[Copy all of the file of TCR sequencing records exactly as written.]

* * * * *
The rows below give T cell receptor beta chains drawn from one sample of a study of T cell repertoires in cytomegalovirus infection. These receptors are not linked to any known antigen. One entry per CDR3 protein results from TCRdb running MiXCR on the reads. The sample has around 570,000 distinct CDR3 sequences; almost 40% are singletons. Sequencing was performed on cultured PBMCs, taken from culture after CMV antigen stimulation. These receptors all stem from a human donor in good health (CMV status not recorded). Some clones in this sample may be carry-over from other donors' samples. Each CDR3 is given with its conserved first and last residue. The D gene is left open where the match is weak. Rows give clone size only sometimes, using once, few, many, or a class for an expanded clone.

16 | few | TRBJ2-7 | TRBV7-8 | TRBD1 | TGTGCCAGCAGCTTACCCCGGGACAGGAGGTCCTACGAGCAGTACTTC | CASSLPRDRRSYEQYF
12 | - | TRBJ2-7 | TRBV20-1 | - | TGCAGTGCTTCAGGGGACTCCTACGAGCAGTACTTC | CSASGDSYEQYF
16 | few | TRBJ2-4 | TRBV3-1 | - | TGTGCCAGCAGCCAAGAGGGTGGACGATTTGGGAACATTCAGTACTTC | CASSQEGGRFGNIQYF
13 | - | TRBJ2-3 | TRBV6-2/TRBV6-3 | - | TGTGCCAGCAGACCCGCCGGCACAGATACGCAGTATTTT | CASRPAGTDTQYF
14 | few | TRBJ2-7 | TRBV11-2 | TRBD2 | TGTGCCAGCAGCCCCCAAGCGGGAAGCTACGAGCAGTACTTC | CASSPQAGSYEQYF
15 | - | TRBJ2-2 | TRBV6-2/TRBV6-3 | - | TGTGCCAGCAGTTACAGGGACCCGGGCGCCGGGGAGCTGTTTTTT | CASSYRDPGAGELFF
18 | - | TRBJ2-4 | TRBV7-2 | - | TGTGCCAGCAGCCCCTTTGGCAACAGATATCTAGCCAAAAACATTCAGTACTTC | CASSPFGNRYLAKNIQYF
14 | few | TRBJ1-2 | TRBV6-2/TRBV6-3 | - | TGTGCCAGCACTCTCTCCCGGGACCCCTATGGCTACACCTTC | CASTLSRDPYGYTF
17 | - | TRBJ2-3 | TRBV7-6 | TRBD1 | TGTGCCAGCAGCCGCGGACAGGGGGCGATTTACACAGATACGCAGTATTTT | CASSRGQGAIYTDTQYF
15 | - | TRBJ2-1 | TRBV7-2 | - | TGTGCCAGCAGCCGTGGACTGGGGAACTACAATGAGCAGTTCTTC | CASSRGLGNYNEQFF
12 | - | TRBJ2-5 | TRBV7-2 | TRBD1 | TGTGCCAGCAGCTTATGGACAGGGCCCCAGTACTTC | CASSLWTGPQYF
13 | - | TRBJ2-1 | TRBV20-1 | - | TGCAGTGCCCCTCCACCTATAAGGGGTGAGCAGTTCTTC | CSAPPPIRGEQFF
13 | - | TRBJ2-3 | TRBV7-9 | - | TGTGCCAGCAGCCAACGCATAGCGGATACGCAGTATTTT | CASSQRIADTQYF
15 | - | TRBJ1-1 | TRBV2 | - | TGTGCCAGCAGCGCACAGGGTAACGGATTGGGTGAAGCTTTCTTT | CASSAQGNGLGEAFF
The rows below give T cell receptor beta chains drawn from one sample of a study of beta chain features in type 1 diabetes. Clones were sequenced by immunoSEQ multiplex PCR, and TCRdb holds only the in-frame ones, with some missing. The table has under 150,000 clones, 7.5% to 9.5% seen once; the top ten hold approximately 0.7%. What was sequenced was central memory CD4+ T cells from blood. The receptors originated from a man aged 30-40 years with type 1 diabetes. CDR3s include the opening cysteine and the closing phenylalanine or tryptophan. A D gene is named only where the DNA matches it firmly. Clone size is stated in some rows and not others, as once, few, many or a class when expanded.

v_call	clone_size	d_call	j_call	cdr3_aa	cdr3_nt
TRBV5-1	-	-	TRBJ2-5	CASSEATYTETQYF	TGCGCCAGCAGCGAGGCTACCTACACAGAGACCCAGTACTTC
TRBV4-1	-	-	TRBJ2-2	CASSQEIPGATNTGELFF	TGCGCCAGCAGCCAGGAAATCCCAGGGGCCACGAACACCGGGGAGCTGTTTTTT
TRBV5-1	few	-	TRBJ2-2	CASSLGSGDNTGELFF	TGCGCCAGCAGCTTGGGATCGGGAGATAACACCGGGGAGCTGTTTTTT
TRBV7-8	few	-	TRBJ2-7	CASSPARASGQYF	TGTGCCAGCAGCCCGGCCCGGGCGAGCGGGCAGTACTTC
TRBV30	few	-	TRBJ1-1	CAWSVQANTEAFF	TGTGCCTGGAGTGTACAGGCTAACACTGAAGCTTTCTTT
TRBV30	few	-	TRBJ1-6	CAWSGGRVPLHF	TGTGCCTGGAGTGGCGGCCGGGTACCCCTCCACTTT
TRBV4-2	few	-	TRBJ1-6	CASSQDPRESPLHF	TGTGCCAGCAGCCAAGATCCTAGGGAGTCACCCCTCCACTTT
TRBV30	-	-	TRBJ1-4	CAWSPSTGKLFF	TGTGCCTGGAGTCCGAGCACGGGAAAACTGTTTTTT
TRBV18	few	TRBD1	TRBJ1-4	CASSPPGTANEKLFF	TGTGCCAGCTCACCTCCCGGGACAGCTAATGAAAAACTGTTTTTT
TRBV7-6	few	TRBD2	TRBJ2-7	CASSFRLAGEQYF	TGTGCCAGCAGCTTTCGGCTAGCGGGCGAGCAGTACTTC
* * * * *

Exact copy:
The rows below give T cell receptor beta chains drawn from one sample of a study of T cell repertoires in cytomegalovirus infection. These receptors are not linked to any known antigen. One entry per CDR3 protein results from TCRdb running MiXCR on the reads. The sample has around 570,000 distinct CDR3 sequences; almost 40% are singletons. Sequencing was performed on cultured PBMCs, taken from culture after CMV antigen stimulation. These receptors all stem from a human donor in good health (CMV status not recorded). Some clones in this sample may be carry-over from other donors' samples. Each CDR3 is given with its conserved first and last residue. The D gene is left open where the match is weak. Rows give clone size only sometimes, using once, few, many, or a class for an expanded clone.

16 | few | TRBJ2-7 | TRBV7-8 | TRBD1 | TGTGCCAGCAGCTTACCCCGGGACAGGAGGTCCTACGAGCAGTACTTC | CASSLPRDRRSYEQYF
12 | - | TRBJ2-7 | TRBV20-1 | - | TGCAGTGCTTCAGGGGACTCCTACGAGCAGTACTTC | CSASGDSYEQYF
16 | few | TRBJ2-4 | TRBV3-1 | - | TGTGCCAGCAGCCAAGAGGGTGGACGATTTGGGAACATTCAGTACTTC | CASSQEGGRFGNIQYF
13 | - | TRBJ2-3 | TRBV6-2/TRBV6-3 | - | TGTGCCAGCAGACCCGCCGGCACAGATACGCAGTATTTT | CASRPAGTDTQYF
14 | few | TRBJ2-7 | TRBV11-2 | TRBD2 | TGTGCCAGCAGCCCCCAAGCGGGAAGCTACGAGCAGTACTTC | CASSPQAGSYEQYF
15 | - | TRBJ2-2 | TRBV6-2/TRBV6-3 | - | TGTGCCAGCAGTTACAGGGACCCGGGCGCCGGGGAGCTGTTTTTT | CASSYRDPGAGELFF
18 | - | TRBJ2-4 | TRBV7-2 | - | TGTGCCAGCAGCCCCTTTGGCAACAGATATCTAGCCAAAAACATTCAGTACTTC | CASSPFGNRYLAKNIQYF
14 | few | TRBJ1-2 | TRBV6-2/TRBV6-3 | - | TGTGCCAGCACTCTCTCCCGGGACCCCTATGGCTACACCTTC | CASTLSRDPYGYTF
17 | - | TRBJ2-3 | TRBV7-6 | TRBD1 | TGTGCCAGCAGCCGCGGACAGGGGGCGATTTACACAGATACGCAGTATTTT | CASSRGQGAIYTDTQYF
15 | - | TRBJ2-1 | TRBV7-2 | - | TGTGCCAGCAGCCGTGGACTGGGGAACTACAATGAGCAGTTCTTC | CASSRGLGNYNEQFF
12 | - | TRBJ2-5 | TRBV7-2 | TRBD1 | TGTGCCAGCAGCTTATGGACAGGGCCCCAGTACTTC | CASSLWTGPQYF
13 | - | TRBJ2-1 | TRBV20-1 | - | TGCAGTGCCCCTCCACCTATAAGGGGTGAGCAGTTCTTC | CSAPPPIRGEQFF
13 | - | TRBJ2-3 | TRBV7-9 | - | TGTGCCAGCAGCCAACGCATAGCGGATACGCAGTATTTT | CASSQRIADTQYF
15 | - | TRBJ1-1 | TRBV2 | - | TGTGCCAGCAGCGCACAGGGTAACGGATTGGGTGAAGCTTTCTTT | CASSAQGNGLGEAFF
The rows below give T cell receptor beta chains drawn from one sample of a study of beta chain features in type 1 diabetes. Clones were sequenced by immunoSEQ multiplex PCR, and TCRdb holds only the in-frame ones, with some missing. The table has under 150,000 clones, 7.5% to 9.5% seen once; the top ten hold approximately 0.7%. What was sequenced was central memory CD4+ T cells from blood. The receptors originated from a man aged 30-40 years with type 1 diabetes. CDR3s include the opening cysteine and the closing phenylalanine or tryptophan. A D gene is named only where the DNA matches it firmly. Clone size is stated in some rows and not others, as once, few, many or a class when expanded.

v_call	clone_size	d_call	j_call	cdr3_aa	cdr3_nt
TRBV5-1	-	-	TRBJ2-5	CASSEATYTETQYF	TGCGCCAGCAGCGAGGCTACCTACACAGAGACCCAGTACTTC
TRBV4-1	-	-	TRBJ2-2	CASSQEIPGATNTGELFF	TGCGCCAGCAGCCAGGAAATCCCAGGGGCCACGAACACCGGGGAGCTGTTTTTT
TRBV5-1	few	-	TRBJ2-2	CASSLGSGDNTGELFF	TGCGCCAGCAGCTTGGGATCGGGAGATAACACCGGGGAGCTGTTTTTT
TRBV7-8	few	-	TRBJ2-7	CASSPARASGQYF	TGTGCCAGCAGCCCGGCCCGGGCGAGCGGGCAGTACTTC
TRBV30	few	-	TRBJ1-1	CAWSVQANTEAFF	TGTGCCTGGAGTGTACAGGCTAACACTGAAGCTTTCTTT
TRBV30	few	-	TRBJ1-6	CAWSGGRVPLHF	TGTGCCTGGAGTGGCGGCCGGGTACCCCTCCACTTT
TRBV4-2	few	-	TRBJ1-6	CASSQDPRESPLHF	TGTGCCAGCAGCCAAGATCCTAGGGAGTCACCCCTCCACTTT
TRBV30	-	-	TRBJ1-4	CAWSPSTGKLFF	TGTGCCTGGAGTCCGAGCACGGGAAAACTGTTTTTT
TRBV18	few	TRBD1	TRBJ1-4	CASSPPGTANEKLFF	TGTGCCAGCTCACCTCCCGGGACAGCTAATGAAAAACTGTTTTTT
TRBV7-6	few	TRBD2	TRBJ2-7	CASSFRLAGEQYF	TGTGCCAGCAGCTTTCGGCTAGCGGGCGAGCAGTACTTC